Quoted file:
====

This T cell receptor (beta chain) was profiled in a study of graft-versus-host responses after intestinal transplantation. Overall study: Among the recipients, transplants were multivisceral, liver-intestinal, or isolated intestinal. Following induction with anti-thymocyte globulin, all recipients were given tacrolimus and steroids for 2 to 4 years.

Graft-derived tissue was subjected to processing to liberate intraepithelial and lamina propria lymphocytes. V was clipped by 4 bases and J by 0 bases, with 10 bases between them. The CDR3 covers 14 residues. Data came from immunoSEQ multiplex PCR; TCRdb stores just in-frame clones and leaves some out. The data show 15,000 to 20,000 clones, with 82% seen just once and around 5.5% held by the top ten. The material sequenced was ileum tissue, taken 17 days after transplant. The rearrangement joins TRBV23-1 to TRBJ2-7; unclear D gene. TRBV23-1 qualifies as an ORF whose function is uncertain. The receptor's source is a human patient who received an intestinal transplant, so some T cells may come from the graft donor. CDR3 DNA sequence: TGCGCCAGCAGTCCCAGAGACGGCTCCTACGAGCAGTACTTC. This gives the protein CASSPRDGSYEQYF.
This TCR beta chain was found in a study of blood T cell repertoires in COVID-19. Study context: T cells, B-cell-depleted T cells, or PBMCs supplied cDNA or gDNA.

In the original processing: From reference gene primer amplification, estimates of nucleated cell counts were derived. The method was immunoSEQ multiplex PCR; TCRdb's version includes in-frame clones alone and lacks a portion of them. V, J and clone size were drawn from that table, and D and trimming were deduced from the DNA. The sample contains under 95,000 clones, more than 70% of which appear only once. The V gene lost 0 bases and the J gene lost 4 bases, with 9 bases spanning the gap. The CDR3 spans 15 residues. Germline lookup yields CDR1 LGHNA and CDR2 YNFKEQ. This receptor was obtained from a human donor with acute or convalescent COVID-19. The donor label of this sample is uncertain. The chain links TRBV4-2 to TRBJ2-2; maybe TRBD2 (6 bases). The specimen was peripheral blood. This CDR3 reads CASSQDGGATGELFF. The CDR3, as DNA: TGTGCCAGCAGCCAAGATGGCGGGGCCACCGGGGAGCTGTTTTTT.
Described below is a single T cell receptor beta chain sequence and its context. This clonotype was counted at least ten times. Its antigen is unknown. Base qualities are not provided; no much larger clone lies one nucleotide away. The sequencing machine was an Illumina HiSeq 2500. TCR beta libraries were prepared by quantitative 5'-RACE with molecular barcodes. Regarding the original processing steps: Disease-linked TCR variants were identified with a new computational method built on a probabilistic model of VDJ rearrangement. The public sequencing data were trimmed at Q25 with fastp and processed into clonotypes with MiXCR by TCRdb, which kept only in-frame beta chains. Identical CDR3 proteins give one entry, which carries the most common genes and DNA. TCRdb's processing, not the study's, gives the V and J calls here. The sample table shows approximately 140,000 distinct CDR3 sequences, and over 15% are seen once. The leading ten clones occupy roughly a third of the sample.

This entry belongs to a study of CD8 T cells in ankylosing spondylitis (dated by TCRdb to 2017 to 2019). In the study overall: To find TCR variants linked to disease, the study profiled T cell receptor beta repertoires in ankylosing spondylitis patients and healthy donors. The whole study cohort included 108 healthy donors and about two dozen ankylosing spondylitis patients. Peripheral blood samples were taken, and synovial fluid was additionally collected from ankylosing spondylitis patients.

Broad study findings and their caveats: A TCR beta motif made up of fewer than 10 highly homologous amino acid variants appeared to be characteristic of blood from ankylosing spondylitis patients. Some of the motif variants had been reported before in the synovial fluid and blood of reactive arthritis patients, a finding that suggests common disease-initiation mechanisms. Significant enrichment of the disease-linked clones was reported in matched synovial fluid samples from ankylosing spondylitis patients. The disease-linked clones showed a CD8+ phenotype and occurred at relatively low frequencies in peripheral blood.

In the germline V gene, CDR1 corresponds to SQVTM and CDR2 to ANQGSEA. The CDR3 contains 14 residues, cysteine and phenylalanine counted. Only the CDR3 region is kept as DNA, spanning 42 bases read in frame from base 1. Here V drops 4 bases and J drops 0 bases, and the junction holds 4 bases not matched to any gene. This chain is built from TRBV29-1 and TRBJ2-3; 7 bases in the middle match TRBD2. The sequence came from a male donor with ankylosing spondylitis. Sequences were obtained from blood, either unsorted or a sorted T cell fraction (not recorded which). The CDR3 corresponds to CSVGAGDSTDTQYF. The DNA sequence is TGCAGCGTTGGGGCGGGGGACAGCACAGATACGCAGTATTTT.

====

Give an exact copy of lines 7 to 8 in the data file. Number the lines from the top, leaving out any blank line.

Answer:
Broad study findings and their caveats: A TCR beta motif made up of fewer than 10 highly homologous amino acid variants appeared to be characteristic of blood from ankylosing spondylitis patients. Some of the motif variants had been reported before in the synovial fluid and blood of reactive arthritis patients, a finding that suggests common disease-initiation mechanisms. Significant enrichment of the disease-linked clones was reported in matched synovial fluid samples from ankylosing spondylitis patients. The disease-linked clones showed a CD8+ phenotype and occurred at relatively low frequencies in peripheral blood.

In the germline V gene, CDR1 corresponds to SQVTM and CDR2 to ANQGSEA. The CDR3 contains 14 residues, cysteine and phenylalanine counted. Only the CDR3 region is kept as DNA, spanning 42 bases read in frame from base 1. Here V drops 4 bases and J drops 0 bases, and the junction holds 4 bases not matched to any gene. This chain is built from TRBV29-1 and TRBJ2-3; 7 bases in the middle match TRBD2. The sequence came from a male donor with ankylosing spondylitis. Sequences were obtained from blood, either unsorted or a sorted T cell fraction (not recorded which). The CDR3 corresponds to CSVGAGDSTDTQYF. The DNA sequence is TGCAGCGTTGGGGCGGGGGACAGCACAGATACGCAGTATTTT.